Google just blew up its all-in strategy for productivity software

The company is partnering with Box to let users store Google Docs in another cloud service

diane greene aaron levie boxworks

Google Executive Vice President Diane Greene and Box CEO Aaron Levie speak at the BoxWorks conference in San Francisco, California, on Sept. 7, 2016. 

Credit: Blair Hanley Frank

For a very long time, Google has focused on building its own productivity software to serve everyone from consumers to massive enterprises, and then locking people into its core experience. That all changed on Wednesday.

The company announced that it's partnering with Box to let users of the enterprise cloud storage and content services platform edit documents with Google Docs, Sheets and Slides, but keep them stored inside Box.

It's a vast departure from the company's previous direction, which required people to store files edited with Docs inside Google Drive. Google said that the company is working on turning its Docs productivity suite into an open platform, and is open to working with other storage providers in a similar way.

Google Drive will still remain the default storage system for Docs, Sheets and Slides, even as the company pushes its open platform strategy.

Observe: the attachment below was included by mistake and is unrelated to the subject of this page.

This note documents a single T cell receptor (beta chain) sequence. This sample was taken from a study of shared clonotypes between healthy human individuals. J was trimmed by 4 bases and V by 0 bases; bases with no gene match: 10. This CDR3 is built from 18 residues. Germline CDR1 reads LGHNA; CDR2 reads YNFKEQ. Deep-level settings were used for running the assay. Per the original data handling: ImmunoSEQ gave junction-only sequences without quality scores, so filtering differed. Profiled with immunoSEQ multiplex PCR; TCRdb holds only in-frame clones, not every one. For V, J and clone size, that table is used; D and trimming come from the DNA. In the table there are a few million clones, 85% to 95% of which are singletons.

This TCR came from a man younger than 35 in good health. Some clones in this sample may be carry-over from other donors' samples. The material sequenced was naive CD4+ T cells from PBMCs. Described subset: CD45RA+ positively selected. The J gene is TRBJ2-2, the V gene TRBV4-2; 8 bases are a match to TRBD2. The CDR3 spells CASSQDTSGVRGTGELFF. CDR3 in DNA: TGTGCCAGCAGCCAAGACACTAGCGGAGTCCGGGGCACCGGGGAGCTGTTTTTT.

The move provides security advantages for shared users of Box and Google Docs. Administrators will be able to manage access to documents using the same Box management console that they're used to, while still letting users work with the Docs suite.

It's also a boon for end users, who will be able to find documents from Google's productivity suite in the same cloud storage system where they keep other files.

In order to use Google Docs with Box, enterprise customers will need a paid Google Apps subscription. Consumers will be able to use Box as the storage service for Google Docs for free.

The move is emblematic of Google's heightened enterprise focus under the leadership of Diane Greene, the executive vice president of Google Cloud Enterprise. Greene has been instrumental in forging partnerships aimed at appealing to large businesses, something that Google hasn't always succeeded at.

Other recent moves have included an expanded partnership with Okta focused around providing enterprises with identity management services.

Google and Box will also work together on making Box content available in Google Springboard, an artificial intelligence-powered assistant that's aimed at giving employees the information they need from a variety of services, including Gmail, Google Calendar, and third-party services like Box.

The two companies haven't said when the fruits of their partnership will actually appear. But the move means that both companies' products could become more appealing -- enterprises using Google Apps might be more likely to subscribe to Box, and vice versa.

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